Behind the scenes, some sectors are doing rather well when it comes to flogging their wares to overseas buyers. Impressive numbers this week from luxury car-makers Bentley, Rolls-Royce and Jaguar highlight the ongoing renaissance in the nation’s motor industry. Further down the price scale, British-built Nissans and Minis are proving a hit with foreign buyers.
Yet that success in the global showroom failed to pump up the latest official data, which revealed that the UK’s goods trade deficit had widened by some £400 million in May to just over £9.2 billion. Thanks to a surplus in trade in services, the overall shortfall was pegged at a little over £2.4bn – still up from £2.05bn in April.
The monthly numbers have proved volatile of late and yesterday was no exception, with the deficit pushed up by imports of aircraft – products which are clearly high in value and traded infrequently.
That said, the underlying picture remains pretty dreary. Economists fear that net trade will have been of little help to GDP during the second quarter and may have actually been slightly negative.
It’s an additional headache for the rate-setters at the Bank of England’s monetary policy committee. Yesterday’s decision to leave interest rates at their historic low of 0.5 per cent had been a dead cert, and officials may have found some solace in news of a dip in import prices for traded goods.
Muted import prices point to consumer price inflation remaining low, giving the Bank greater leeway on when to start pushing up borrowing costs. In an effort to fuel exports, Chancellor George Osborne has taken some action – doubling the amount of export finance available to £3 billion and trimming the interest rates charged on the lending by a third. Welcome moves but unlikely to propel Britain into the exporting fast lane.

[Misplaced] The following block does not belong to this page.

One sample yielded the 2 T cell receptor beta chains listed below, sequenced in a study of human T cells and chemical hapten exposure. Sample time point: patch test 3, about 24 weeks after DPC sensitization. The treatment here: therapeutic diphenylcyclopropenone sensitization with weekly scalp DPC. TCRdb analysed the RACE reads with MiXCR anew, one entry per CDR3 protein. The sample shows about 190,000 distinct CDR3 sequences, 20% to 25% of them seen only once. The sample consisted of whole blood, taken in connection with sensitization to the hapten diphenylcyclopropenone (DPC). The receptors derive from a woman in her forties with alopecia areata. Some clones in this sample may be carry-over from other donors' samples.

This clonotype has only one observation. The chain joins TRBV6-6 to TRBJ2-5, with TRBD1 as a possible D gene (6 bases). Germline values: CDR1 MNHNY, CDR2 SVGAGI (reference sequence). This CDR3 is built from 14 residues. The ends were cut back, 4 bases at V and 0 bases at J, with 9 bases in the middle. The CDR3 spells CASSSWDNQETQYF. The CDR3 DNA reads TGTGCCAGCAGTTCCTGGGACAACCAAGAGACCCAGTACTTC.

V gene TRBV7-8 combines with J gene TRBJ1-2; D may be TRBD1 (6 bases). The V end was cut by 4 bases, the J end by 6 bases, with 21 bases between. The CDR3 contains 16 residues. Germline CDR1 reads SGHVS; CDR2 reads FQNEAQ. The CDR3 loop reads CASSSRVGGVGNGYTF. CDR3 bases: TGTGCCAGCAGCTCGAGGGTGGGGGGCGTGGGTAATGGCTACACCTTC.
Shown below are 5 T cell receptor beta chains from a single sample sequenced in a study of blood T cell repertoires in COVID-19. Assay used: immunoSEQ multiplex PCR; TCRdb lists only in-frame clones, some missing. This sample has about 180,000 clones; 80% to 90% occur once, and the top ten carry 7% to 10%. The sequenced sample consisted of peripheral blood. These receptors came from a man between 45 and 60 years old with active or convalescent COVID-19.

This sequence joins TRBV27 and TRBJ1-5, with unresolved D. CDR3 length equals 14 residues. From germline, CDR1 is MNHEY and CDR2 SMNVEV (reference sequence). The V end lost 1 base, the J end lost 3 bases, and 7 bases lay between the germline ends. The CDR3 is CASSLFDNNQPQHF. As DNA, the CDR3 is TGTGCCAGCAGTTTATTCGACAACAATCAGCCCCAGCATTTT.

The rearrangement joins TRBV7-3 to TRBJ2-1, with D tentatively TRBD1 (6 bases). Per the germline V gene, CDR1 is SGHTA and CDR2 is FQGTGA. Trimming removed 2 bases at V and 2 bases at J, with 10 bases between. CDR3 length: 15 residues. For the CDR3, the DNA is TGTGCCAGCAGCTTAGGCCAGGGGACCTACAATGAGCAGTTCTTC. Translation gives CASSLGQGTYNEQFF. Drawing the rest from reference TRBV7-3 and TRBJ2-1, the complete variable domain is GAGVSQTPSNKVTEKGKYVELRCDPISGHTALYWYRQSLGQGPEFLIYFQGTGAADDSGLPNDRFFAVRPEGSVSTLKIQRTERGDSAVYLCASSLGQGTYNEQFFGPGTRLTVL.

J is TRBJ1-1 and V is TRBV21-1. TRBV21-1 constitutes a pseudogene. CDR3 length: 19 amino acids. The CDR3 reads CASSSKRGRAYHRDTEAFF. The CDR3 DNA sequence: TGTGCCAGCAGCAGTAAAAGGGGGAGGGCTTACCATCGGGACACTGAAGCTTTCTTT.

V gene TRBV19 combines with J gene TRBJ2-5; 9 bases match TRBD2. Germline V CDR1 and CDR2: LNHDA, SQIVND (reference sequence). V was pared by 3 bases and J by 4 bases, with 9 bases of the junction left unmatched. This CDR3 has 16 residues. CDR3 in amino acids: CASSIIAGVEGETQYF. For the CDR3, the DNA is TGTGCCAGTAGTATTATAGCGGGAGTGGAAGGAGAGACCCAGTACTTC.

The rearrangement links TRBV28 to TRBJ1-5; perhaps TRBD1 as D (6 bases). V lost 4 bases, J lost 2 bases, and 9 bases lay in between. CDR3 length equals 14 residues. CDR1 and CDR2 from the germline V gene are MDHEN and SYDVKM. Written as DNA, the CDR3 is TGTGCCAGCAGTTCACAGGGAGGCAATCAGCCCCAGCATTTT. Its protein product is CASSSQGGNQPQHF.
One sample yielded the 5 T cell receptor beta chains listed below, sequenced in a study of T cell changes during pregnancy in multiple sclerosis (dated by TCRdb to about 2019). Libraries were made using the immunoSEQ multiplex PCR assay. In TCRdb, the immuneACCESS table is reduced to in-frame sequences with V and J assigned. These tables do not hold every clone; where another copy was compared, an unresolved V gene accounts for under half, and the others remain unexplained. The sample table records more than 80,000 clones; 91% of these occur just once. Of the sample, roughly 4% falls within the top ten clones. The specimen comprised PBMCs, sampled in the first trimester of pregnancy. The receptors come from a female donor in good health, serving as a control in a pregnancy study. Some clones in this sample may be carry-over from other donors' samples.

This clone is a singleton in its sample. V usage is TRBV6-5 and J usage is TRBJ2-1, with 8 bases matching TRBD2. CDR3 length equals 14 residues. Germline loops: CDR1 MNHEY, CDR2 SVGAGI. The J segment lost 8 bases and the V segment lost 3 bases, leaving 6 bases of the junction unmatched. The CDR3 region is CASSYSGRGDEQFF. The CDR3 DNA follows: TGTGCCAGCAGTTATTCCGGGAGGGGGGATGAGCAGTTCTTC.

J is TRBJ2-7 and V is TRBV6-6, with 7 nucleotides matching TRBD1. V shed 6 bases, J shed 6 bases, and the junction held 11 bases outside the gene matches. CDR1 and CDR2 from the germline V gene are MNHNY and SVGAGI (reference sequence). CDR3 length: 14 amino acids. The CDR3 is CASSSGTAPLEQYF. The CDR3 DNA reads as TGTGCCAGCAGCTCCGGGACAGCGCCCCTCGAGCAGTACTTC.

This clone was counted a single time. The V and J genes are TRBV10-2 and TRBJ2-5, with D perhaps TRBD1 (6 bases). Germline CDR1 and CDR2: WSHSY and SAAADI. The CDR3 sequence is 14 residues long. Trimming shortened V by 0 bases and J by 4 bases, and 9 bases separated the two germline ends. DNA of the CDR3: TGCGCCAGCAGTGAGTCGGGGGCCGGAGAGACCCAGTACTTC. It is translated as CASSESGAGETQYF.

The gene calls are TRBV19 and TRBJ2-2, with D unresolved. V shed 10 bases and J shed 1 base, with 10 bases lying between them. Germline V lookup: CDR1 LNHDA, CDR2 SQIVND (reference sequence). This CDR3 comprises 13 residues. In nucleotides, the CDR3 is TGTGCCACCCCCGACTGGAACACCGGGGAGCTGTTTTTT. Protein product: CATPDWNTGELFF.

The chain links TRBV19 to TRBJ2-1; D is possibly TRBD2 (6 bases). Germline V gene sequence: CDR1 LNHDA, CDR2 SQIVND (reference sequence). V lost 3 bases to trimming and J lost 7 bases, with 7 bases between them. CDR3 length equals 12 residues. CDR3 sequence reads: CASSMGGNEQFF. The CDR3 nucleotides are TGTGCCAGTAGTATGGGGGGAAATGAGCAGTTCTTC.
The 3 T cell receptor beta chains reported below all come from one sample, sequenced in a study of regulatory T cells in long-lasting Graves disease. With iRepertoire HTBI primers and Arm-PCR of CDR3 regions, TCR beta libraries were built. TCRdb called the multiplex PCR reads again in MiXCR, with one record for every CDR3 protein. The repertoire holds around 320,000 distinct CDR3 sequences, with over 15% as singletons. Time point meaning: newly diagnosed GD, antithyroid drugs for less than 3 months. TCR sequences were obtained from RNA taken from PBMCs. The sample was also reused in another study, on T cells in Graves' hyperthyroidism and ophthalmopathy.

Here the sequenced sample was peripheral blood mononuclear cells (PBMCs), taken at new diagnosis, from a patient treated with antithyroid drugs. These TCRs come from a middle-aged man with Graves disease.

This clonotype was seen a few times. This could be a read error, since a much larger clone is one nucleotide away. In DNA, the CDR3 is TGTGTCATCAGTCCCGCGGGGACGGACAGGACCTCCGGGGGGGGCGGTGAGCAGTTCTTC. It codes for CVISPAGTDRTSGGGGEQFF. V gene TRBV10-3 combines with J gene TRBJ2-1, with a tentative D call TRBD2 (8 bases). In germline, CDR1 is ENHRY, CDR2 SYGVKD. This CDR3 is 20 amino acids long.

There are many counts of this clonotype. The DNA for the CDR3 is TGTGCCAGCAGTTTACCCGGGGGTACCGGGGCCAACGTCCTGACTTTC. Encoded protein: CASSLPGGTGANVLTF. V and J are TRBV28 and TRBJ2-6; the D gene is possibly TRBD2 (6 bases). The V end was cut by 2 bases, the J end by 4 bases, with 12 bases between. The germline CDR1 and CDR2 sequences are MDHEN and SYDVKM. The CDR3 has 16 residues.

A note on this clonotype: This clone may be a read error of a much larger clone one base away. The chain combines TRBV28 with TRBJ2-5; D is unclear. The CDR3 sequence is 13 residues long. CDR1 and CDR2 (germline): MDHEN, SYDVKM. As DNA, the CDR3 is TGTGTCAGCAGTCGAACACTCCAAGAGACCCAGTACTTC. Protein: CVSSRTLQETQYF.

The British Chambers of Commerce was quick off the mark with its reaction to the trade statistics, acknowledging a gradual improvement in the long-term trend but expressing concern that the pace of rebalancing towards net exports was “far too slow”.
The business lobby group is likely to set out its stall when it publishes the results of its international trade survey next Tuesday. After the latest unexpected and unwelcome widening in our trade with the rest of the world, politicians would be wise to sit up and listen.
Adidas claims World Cup victory already
THE World Cup showdown between Germany and Argentina has yet to play out but already a winner has been declared. With Adidas providing the kit for both teams in Sunday’s eagerly awaited final, the German sportswear maker has proclaimed victory over US archrival Nike in the latest round of its battle to remain the biggest global football brand. An ebullient chief executive Herbert Hainer yesterday described his firm as the “clear number one”.
Nike, not to be outdone, kitted out more sides at the tournament for the first time – ten out of the 32 teams including hosts Brazil, compared with nine for Adidas.
The German group expects record football-related sales of about £1.6 billion in 2014, but Nike has suggested it could exceed that in its new financial year.
Looks like one contest that will rumble on.